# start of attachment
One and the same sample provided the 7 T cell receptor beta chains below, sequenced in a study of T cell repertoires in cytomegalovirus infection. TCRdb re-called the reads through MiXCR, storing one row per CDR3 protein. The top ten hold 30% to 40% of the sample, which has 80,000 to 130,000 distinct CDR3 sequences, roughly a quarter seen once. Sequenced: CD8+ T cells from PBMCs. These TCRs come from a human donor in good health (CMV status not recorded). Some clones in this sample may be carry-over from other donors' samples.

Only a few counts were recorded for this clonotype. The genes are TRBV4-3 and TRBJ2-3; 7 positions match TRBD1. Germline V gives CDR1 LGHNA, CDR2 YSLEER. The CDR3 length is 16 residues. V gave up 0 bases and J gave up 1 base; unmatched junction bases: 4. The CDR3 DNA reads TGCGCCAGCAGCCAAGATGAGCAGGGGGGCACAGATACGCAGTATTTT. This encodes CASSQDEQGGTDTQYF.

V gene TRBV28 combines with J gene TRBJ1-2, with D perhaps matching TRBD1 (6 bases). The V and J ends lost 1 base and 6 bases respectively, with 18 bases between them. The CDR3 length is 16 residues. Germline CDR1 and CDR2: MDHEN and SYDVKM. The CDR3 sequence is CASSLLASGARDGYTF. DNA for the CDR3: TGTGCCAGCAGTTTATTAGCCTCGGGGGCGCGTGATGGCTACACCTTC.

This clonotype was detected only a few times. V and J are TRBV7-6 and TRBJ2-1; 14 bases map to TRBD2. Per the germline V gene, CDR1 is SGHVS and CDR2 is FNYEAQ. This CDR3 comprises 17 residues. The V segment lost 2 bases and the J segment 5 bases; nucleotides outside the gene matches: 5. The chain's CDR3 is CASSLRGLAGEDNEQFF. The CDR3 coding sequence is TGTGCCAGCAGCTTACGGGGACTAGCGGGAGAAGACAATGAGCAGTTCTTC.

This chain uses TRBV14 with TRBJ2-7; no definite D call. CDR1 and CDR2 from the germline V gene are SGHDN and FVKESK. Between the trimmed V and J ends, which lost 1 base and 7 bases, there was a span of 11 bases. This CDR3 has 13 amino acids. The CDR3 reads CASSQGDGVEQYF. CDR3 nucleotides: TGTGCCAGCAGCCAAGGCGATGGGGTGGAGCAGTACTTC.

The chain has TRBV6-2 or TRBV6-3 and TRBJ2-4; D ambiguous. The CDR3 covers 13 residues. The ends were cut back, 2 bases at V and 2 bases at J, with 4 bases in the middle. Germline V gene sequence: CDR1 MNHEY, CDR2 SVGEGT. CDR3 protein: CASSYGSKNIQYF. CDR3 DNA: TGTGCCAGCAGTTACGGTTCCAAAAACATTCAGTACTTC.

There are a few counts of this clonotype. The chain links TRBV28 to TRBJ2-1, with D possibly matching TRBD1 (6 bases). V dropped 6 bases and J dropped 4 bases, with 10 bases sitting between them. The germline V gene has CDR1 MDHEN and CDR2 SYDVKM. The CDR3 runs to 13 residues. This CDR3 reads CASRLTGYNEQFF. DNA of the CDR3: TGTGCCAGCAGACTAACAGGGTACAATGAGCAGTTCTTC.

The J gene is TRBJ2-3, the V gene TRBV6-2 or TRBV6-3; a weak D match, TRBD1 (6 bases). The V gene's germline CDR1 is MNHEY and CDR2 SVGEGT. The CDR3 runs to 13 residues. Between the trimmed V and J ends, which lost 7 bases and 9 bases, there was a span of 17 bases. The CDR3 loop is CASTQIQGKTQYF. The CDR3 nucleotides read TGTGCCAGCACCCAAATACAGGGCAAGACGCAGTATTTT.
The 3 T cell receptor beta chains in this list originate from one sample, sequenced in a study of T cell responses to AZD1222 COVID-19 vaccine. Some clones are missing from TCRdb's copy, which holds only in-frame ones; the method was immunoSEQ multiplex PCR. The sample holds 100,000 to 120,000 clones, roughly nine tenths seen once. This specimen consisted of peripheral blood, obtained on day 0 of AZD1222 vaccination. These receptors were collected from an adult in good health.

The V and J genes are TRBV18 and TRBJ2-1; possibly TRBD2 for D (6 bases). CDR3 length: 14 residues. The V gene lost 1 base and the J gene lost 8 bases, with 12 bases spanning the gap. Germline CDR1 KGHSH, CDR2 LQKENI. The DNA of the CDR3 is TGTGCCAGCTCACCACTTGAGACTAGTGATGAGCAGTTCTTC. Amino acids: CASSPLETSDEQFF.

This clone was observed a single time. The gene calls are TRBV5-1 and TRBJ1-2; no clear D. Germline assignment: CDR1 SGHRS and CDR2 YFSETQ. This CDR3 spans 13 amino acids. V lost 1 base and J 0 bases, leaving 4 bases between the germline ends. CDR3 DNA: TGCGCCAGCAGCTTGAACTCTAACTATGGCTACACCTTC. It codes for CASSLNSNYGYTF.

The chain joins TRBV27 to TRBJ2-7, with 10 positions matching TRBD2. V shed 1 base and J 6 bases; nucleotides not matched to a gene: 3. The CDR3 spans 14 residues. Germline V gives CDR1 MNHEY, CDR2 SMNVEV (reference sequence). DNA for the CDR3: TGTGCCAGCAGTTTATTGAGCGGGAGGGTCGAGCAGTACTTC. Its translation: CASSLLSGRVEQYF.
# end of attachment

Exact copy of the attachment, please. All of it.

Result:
One and the same sample provided the 7 T cell receptor beta chains below, sequenced in a study of T cell repertoires in cytomegalovirus infection. TCRdb re-called the reads through MiXCR, storing one row per CDR3 protein. The top ten hold 30% to 40% of the sample, which has 80,000 to 130,000 distinct CDR3 sequences, roughly a quarter seen once. Sequenced: CD8+ T cells from PBMCs. These TCRs come from a human donor in good health (CMV status not recorded). Some clones in this sample may be carry-over from other donors' samples.

Only a few counts were recorded for this clonotype. The genes are TRBV4-3 and TRBJ2-3; 7 positions match TRBD1. Germline V gives CDR1 LGHNA, CDR2 YSLEER. The CDR3 length is 16 residues. V gave up 0 bases and J gave up 1 base; unmatched junction bases: 4. The CDR3 DNA reads TGCGCCAGCAGCCAAGATGAGCAGGGGGGCACAGATACGCAGTATTTT. This encodes CASSQDEQGGTDTQYF.

V gene TRBV28 combines with J gene TRBJ1-2, with D perhaps matching TRBD1 (6 bases). The V and J ends lost 1 base and 6 bases respectively, with 18 bases between them. The CDR3 length is 16 residues. Germline CDR1 and CDR2: MDHEN and SYDVKM. The CDR3 sequence is CASSLLASGARDGYTF. DNA for the CDR3: TGTGCCAGCAGTTTATTAGCCTCGGGGGCGCGTGATGGCTACACCTTC.

This clonotype was detected only a few times. V and J are TRBV7-6 and TRBJ2-1; 14 bases map to TRBD2. Per the germline V gene, CDR1 is SGHVS and CDR2 is FNYEAQ. This CDR3 comprises 17 residues. The V segment lost 2 bases and the J segment 5 bases; nucleotides outside the gene matches: 5. The chain's CDR3 is CASSLRGLAGEDNEQFF. The CDR3 coding sequence is TGTGCCAGCAGCTTACGGGGACTAGCGGGAGAAGACAATGAGCAGTTCTTC.

This chain uses TRBV14 with TRBJ2-7; no definite D call. CDR1 and CDR2 from the germline V gene are SGHDN and FVKESK. Between the trimmed V and J ends, which lost 1 base and 7 bases, there was a span of 11 bases. This CDR3 has 13 amino acids. The CDR3 reads CASSQGDGVEQYF. CDR3 nucleotides: TGTGCCAGCAGCCAAGGCGATGGGGTGGAGCAGTACTTC.

The chain has TRBV6-2 or TRBV6-3 and TRBJ2-4; D ambiguous. The CDR3 covers 13 residues. The ends were cut back, 2 bases at V and 2 bases at J, with 4 bases in the middle. Germline V gene sequence: CDR1 MNHEY, CDR2 SVGEGT. CDR3 protein: CASSYGSKNIQYF. CDR3 DNA: TGTGCCAGCAGTTACGGTTCCAAAAACATTCAGTACTTC.

There are a few counts of this clonotype. The chain links TRBV28 to TRBJ2-1, with D possibly matching TRBD1 (6 bases). V dropped 6 bases and J dropped 4 bases, with 10 bases sitting between them. The germline V gene has CDR1 MDHEN and CDR2 SYDVKM. The CDR3 runs to 13 residues. This CDR3 reads CASRLTGYNEQFF. DNA of the CDR3: TGTGCCAGCAGACTAACAGGGTACAATGAGCAGTTCTTC.

The J gene is TRBJ2-3, the V gene TRBV6-2 or TRBV6-3; a weak D match, TRBD1 (6 bases). The V gene's germline CDR1 is MNHEY and CDR2 SVGEGT. The CDR3 runs to 13 residues. Between the trimmed V and J ends, which lost 7 bases and 9 bases, there was a span of 17 bases. The CDR3 loop is CASTQIQGKTQYF. The CDR3 nucleotides read TGTGCCAGCACCCAAATACAGGGCAAGACGCAGTATTTT.
The 3 T cell receptor beta chains in this list originate from one sample, sequenced in a study of T cell responses to AZD1222 COVID-19 vaccine. Some clones are missing from TCRdb's copy, which holds only in-frame ones; the method was immunoSEQ multiplex PCR. The sample holds 100,000 to 120,000 clones, roughly nine tenths seen once. This specimen consisted of peripheral blood, obtained on day 0 of AZD1222 vaccination. These receptors were collected from an adult in good health.

The V and J genes are TRBV18 and TRBJ2-1; possibly TRBD2 for D (6 bases). CDR3 length: 14 residues. The V gene lost 1 base and the J gene lost 8 bases, with 12 bases spanning the gap. Germline CDR1 KGHSH, CDR2 LQKENI. The DNA of the CDR3 is TGTGCCAGCTCACCACTTGAGACTAGTGATGAGCAGTTCTTC. Amino acids: CASSPLETSDEQFF.

This clone was observed a single time. The gene calls are TRBV5-1 and TRBJ1-2; no clear D. Germline assignment: CDR1 SGHRS and CDR2 YFSETQ. This CDR3 spans 13 amino acids. V lost 1 base and J 0 bases, leaving 4 bases between the germline ends. CDR3 DNA: TGCGCCAGCAGCTTGAACTCTAACTATGGCTACACCTTC. It codes for CASSLNSNYGYTF.

The chain joins TRBV27 to TRBJ2-7, with 10 positions matching TRBD2. V shed 1 base and J 6 bases; nucleotides not matched to a gene: 3. The CDR3 spans 14 residues. Germline V gives CDR1 MNHEY, CDR2 SMNVEV (reference sequence). DNA for the CDR3: TGTGCCAGCAGTTTATTGAGCGGGAGGGTCGAGCAGTACTTC. Its translation: CASSLLSGRVEQYF.